Grouper is a popular fish to catch. They are delicious and can be quite large. Here are nine tips to help you fish for grouper in Florida.
1. Fish Inshore and Nearshore during Winter
Many fish that live in deeper waters will move inshore or closer to shore when the water is colder. This is a great way to save gas while still catching quality fish.
2. You can use the Residential Docks during winter
When the weather is colder, gag groupers travel very close to shore. Sometimes they even go as far as deep channels or residential canals. They are easy targets. You can pitch live mullet and sardines along the dock’s edges. Make sure to tighten your drag and hang on.
3. Summer is the best time to fish for Grouper in Florida
The groupers who had lived in shallow water start to migrate offshore as the water warms up. However, some grouper species can still be caught in shallower waters.
4. Try trolling
Many people are successful when trolling for grouper. There are many reasons for this. You can cover a lot of ground so you have a greater chance of finding large groupers. Fish will bite trolling lures by getting out of their holes and ledges. It makes it much more difficult for them to return there. When trolling for grouper, one thing you need to remember is to slow down. Go at 2 knots. For trolling grouper, planars or downriggers are excellent options.
Trolling for Grouper
When trolling for grouper, paying attention to the speed and depth of your lures is essential. Slow and steady trolling at 2-3 knots is recommended for most grouper species. However, this can vary depending on the conditions and the lures used. Adjust the depth of your bait based on the water you are fishing in, keeping them close to the bottom where grouper are known to dwell.
Another effective technique when trolling for grouper is to use a downrigger. This technique allows you to accurately control the depth of your lures, keeping them at the perfect level to attract grouper. Monitoring your line for any changes or bumps is essential, as this could indicate a grouper bite. Once you feel the fish bite, setting the hook quickly and reeling it in steadily is vital.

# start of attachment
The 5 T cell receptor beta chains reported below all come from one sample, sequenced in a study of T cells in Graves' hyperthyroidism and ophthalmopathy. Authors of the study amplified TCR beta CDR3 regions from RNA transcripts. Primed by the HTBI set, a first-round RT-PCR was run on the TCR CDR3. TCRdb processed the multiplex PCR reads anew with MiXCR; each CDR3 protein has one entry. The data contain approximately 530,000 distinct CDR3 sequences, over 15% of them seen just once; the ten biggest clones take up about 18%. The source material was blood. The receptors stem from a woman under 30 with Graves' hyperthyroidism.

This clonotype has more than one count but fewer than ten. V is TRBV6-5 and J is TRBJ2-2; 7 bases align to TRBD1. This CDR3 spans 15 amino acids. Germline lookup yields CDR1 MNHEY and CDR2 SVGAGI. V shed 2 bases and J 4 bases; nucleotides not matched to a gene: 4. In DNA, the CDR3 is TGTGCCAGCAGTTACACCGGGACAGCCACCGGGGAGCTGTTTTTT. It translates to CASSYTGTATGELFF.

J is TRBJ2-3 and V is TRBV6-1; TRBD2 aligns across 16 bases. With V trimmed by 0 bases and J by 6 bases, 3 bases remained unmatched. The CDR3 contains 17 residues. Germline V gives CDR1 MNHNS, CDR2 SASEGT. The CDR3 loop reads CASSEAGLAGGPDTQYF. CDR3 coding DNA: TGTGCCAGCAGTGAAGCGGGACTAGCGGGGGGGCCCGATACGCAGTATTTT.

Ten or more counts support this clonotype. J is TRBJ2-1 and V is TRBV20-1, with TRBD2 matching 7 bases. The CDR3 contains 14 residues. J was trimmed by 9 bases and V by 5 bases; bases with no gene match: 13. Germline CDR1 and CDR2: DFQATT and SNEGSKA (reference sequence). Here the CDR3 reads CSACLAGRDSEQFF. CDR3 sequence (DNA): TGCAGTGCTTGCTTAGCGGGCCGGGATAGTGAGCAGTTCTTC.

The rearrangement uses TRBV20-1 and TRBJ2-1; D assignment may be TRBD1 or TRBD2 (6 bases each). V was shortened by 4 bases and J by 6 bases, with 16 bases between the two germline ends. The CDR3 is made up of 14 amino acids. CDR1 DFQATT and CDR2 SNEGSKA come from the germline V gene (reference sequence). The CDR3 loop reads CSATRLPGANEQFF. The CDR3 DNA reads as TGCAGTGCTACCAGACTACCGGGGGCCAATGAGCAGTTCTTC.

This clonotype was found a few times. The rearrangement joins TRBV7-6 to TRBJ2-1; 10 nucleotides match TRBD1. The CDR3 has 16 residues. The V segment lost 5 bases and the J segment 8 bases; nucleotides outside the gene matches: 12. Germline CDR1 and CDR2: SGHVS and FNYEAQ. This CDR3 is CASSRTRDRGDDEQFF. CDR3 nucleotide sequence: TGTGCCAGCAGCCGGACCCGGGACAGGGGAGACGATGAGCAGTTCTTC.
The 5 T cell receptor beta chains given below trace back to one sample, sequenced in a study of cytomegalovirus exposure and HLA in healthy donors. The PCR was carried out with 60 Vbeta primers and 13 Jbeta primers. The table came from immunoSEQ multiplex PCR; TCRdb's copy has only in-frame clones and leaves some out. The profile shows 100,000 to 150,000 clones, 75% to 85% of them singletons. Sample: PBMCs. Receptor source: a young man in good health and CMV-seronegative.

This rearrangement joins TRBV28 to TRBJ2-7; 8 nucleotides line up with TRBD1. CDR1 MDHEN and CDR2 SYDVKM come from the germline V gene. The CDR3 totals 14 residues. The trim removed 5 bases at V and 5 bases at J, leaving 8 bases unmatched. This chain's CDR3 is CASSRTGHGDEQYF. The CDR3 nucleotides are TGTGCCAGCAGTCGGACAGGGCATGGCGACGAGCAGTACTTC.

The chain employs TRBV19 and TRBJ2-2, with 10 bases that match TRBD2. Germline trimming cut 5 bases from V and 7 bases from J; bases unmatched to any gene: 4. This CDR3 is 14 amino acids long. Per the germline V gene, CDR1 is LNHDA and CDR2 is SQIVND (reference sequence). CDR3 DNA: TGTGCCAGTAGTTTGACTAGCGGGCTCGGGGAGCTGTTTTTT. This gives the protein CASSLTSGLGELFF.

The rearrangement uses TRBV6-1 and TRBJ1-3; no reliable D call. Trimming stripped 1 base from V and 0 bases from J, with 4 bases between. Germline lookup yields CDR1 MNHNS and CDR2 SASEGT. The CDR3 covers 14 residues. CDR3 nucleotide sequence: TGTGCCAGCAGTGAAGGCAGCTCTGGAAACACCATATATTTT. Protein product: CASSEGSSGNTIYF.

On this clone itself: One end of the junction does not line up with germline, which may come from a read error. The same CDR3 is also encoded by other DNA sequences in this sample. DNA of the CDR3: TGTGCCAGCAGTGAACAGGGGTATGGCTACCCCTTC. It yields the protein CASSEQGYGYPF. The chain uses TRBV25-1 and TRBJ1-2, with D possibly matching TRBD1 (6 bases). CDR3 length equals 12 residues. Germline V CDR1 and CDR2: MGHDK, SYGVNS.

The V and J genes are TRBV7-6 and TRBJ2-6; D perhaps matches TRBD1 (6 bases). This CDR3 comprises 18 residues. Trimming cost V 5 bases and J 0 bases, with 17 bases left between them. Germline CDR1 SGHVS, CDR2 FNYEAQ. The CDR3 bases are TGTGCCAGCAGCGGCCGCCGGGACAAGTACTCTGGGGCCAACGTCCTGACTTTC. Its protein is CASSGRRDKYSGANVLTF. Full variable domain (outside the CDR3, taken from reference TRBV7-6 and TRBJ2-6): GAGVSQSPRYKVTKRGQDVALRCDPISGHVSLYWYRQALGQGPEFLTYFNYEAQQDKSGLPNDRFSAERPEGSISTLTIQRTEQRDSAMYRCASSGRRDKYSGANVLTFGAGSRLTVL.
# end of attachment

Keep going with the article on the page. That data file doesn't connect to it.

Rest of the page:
One important thing to remember when trolling for grouper is to use heavy tackle. Grouper are known for their strength and ability to pull hard, so using a solid line, and hook is essential to avoid losing your catch. Additionally, it’s crucial to handle grouper with care and release any undersized or protected species to preserve their population and ensure sustainable fishing practices.
Experts in fishing for grouper prefer frozen sardines or squid as their bait. Grunt and smaller grouper species will eat this bait, and then throw the rest into the water. This will attract larger grouper species, and make them more likely to eat the bait. This is when you should follow up with your chum by dropping a live grunt, or pinfish to get your larger groupers to bite. When bottom-fishing is a viable option, chum can help increase your catch rate. It is a way to keep your grouper from getting into holes. If you get good bites close to a reef, it’s likely that your fish will go back to the holes.
Selecting the Ideal Bait
Big grouper are known to be attracted to large, live baits that provide enticing scent and movement. Optimal bait choices include:
- Menhaden: These baitfish are highly effective in enticing big grouper due to their size and oily nature.
- Pinfish: Offering a lively presentation, pinfish can entice the predatory instincts of large grouper.
- Sardines: Known for their strong scent and availability, sardines make an excellent choice to attract big grouper.